September 2016
Volume 57, Issue 11
Open Access
Letters to the Editor  |   September 2016
Author Response: Gravity Affects Lens Position During Accommodation
Author Affiliations & Notes
  • David A. Atchison
    Institute of Health and Biomedical Innovation & School of Optometry and Vision Science Queensland University of Technology Australia
  • Lucas J. Lister
    Institute of Health and Biomedical Innovation & School of Optometry and Vision Science Queensland University of Technology Australia
  • Marwan Suheimat
    Institute of Health and Biomedical Innovation & School of Optometry and Vision Science Queensland University of Technology Australia
  • Pavan K. Verkicharla
    Institute of Health and Biomedical Innovation & School of Optometry and Vision Science Queensland University of Technology Australia
  • Edward A. H. Mallen
    School of Optometry and Vision Science, University of Bradford, Bradford, United Kingdom.
Investigative Ophthalmology & Visual Science September 2016, Vol.57, 4568-4569. doi:10.1167/iovs.16-20068
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      David A. Atchison, Lucas J. Lister, Marwan Suheimat, Pavan K. Verkicharla, Edward A. H. Mallen; Author Response: Gravity Affects Lens Position During Accommodation. Invest. Ophthalmol. Vis. Sci. 2016;57(11):4568-4569. doi: 10.1167/iovs.16-20068.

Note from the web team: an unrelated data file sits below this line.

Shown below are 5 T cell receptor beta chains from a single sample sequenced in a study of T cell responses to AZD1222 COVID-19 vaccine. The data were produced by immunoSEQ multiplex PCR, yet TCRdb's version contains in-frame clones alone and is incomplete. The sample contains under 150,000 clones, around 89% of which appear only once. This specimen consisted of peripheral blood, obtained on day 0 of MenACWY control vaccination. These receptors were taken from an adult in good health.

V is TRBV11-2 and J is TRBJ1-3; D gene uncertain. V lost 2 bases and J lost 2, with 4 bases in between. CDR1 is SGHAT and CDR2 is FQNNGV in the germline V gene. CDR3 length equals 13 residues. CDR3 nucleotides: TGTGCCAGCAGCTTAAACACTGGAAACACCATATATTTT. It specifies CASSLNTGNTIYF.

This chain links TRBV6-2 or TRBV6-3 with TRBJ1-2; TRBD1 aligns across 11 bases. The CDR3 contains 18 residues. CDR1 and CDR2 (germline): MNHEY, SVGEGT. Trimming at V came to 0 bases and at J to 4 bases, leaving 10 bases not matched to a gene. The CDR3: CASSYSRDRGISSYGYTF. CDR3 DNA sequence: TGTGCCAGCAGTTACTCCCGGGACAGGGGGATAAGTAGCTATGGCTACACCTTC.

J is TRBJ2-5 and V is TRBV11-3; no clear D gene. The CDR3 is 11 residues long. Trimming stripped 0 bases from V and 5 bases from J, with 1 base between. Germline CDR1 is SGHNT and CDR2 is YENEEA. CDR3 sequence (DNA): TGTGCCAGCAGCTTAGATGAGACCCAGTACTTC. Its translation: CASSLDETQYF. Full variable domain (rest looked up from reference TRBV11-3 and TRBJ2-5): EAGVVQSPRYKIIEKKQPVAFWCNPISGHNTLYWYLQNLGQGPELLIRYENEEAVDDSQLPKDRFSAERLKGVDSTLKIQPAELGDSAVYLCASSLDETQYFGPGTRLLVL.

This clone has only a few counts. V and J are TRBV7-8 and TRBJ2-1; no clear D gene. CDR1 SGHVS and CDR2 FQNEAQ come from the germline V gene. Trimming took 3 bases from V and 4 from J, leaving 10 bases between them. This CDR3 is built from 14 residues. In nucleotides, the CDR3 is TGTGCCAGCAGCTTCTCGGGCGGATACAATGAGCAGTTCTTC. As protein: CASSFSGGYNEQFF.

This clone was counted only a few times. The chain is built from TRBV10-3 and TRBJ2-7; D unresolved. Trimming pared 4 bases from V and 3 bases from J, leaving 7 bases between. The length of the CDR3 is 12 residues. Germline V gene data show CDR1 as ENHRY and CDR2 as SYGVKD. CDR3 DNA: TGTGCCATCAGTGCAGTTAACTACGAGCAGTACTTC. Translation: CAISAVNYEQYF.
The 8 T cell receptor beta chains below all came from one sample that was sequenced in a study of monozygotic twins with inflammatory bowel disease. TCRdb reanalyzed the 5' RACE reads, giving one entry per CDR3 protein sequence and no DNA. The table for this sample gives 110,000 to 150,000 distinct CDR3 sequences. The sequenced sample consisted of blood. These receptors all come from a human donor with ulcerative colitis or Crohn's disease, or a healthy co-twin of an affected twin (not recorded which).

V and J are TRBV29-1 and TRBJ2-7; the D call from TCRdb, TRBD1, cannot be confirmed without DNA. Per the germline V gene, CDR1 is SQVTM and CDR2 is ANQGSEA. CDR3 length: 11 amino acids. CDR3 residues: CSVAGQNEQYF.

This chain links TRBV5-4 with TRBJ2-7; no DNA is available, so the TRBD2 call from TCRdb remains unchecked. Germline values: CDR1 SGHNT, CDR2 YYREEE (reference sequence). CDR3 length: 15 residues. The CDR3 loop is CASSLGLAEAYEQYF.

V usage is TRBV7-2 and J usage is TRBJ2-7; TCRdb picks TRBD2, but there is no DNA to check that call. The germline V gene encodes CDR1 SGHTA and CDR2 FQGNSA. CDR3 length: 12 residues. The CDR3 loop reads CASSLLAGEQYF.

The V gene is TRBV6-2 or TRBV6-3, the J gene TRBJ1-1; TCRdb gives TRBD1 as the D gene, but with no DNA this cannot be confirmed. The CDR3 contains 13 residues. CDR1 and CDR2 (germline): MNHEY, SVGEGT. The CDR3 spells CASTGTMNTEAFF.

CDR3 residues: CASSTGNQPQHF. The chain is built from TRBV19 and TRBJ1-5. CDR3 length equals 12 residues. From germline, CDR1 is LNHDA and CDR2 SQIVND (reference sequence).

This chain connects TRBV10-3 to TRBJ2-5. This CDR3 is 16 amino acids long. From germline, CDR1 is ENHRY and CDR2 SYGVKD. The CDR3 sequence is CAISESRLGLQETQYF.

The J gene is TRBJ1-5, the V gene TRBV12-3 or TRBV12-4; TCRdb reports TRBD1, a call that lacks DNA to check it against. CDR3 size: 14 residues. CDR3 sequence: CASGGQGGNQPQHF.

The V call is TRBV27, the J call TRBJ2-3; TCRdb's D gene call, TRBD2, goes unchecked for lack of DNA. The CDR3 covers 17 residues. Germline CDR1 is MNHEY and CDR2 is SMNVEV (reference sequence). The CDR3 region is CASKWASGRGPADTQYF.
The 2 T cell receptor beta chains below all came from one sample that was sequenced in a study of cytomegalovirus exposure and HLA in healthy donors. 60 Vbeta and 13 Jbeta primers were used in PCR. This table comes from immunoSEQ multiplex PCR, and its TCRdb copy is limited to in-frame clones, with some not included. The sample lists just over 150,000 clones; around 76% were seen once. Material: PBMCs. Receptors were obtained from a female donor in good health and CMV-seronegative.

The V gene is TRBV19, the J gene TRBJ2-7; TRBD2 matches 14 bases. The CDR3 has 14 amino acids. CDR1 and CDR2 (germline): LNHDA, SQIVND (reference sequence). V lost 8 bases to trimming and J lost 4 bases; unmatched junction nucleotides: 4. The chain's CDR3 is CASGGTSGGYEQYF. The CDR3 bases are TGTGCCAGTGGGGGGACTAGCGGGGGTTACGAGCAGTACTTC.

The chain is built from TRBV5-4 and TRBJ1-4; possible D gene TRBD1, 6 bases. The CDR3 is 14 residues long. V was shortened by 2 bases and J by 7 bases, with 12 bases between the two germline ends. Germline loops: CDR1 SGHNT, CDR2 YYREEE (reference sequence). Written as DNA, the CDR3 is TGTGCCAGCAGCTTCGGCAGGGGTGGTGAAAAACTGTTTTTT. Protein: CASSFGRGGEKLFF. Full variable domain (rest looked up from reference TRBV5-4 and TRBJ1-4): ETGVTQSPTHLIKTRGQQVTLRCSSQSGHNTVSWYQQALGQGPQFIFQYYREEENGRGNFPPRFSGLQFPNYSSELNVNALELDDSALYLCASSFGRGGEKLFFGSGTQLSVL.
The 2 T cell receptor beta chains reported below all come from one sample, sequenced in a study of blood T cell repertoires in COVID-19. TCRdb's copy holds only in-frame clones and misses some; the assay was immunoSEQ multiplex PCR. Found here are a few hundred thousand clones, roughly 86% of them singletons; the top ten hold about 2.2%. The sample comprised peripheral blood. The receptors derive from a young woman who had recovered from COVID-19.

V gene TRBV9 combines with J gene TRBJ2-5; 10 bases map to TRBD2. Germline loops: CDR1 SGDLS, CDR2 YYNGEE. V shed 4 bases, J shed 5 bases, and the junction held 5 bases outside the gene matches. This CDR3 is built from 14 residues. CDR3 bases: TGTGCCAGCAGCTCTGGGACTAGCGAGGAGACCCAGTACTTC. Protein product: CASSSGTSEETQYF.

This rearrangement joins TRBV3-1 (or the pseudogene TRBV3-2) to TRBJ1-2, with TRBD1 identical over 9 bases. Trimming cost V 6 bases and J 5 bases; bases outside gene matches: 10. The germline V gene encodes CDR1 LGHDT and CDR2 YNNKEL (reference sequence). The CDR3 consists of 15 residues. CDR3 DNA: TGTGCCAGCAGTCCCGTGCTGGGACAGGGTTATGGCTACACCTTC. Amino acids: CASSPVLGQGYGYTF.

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      © ARVO (1962-2015); The Authors (2016-present)

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In referring to our study,1 Schachar2 writes in the first paragraph of his letter “They concluded that the reduction in anterior chamber depth in the prone position during high levels of accommodation slackens the zonules sufficiently to allow the lens to move under the effect of gravity.” We made no such conclusion. Our conclusion was that slackening of zonules during high levels of accommodation in the prone position allows the lens to move under the effect of gravity. We assume that this is what Schachar meant. 
Schachar decides that a no-drug/minimum accommodation difference in anterior chamber depth between upright and downward head positions should be the baseline condition in our study to which other results should be compared. In his opinion, combining this comparison with measurement variability indicates that the effects we found are not real.